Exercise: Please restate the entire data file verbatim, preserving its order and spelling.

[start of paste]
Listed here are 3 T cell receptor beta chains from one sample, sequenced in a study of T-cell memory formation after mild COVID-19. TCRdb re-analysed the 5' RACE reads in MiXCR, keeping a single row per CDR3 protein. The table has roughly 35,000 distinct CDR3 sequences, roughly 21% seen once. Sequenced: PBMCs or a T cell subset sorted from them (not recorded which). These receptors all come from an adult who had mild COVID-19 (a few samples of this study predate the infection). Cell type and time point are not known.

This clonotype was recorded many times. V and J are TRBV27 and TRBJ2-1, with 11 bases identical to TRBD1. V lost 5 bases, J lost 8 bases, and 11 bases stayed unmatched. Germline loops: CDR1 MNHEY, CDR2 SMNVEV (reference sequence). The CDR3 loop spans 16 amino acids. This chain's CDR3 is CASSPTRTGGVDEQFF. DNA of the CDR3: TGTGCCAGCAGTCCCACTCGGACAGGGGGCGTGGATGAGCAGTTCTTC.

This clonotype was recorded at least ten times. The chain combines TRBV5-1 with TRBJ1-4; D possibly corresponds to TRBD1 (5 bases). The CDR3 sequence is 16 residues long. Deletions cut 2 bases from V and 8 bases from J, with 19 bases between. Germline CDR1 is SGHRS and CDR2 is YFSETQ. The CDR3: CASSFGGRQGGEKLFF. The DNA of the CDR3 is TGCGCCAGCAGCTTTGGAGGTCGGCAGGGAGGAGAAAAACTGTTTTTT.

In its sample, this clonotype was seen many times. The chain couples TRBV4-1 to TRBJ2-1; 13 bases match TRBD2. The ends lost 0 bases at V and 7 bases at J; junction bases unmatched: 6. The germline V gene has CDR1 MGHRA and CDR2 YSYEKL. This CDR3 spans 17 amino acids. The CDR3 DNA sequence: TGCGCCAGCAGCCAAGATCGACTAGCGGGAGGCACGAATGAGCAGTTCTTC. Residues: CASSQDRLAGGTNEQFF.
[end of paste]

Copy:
Listed here are 3 T cell receptor beta chains from one sample, sequenced in a study of T-cell memory formation after mild COVID-19. TCRdb re-analysed the 5' RACE reads in MiXCR, keeping a single row per CDR3 protein. The table has roughly 35,000 distinct CDR3 sequences, roughly 21% seen once. Sequenced: PBMCs or a T cell subset sorted from them (not recorded which). These receptors all come from an adult who had mild COVID-19 (a few samples of this study predate the infection). Cell type and time point are not known.

This clonotype was recorded many times. V and J are TRBV27 and TRBJ2-1, with 11 bases identical to TRBD1. V lost 5 bases, J lost 8 bases, and 11 bases stayed unmatched. Germline loops: CDR1 MNHEY, CDR2 SMNVEV (reference sequence). The CDR3 loop spans 16 amino acids. This chain's CDR3 is CASSPTRTGGVDEQFF. DNA of the CDR3: TGTGCCAGCAGTCCCACTCGGACAGGGGGCGTGGATGAGCAGTTCTTC.

This clonotype was recorded at least ten times. The chain combines TRBV5-1 with TRBJ1-4; D possibly corresponds to TRBD1 (5 bases). The CDR3 sequence is 16 residues long. Deletions cut 2 bases from V and 8 bases from J, with 19 bases between. Germline CDR1 is SGHRS and CDR2 is YFSETQ. The CDR3: CASSFGGRQGGEKLFF. The DNA of the CDR3 is TGCGCCAGCAGCTTTGGAGGTCGGCAGGGAGGAGAAAAACTGTTTTTT.

In its sample, this clonotype was seen many times. The chain couples TRBV4-1 to TRBJ2-1; 13 bases match TRBD2. The ends lost 0 bases at V and 7 bases at J; junction bases unmatched: 6. The germline V gene has CDR1 MGHRA and CDR2 YSYEKL. This CDR3 spans 17 amino acids. The CDR3 DNA sequence: TGCGCCAGCAGCCAAGATCGACTAGCGGGAGGCACGAATGAGCAGTTCTTC. Residues: CASSQDRLAGGTNEQFF.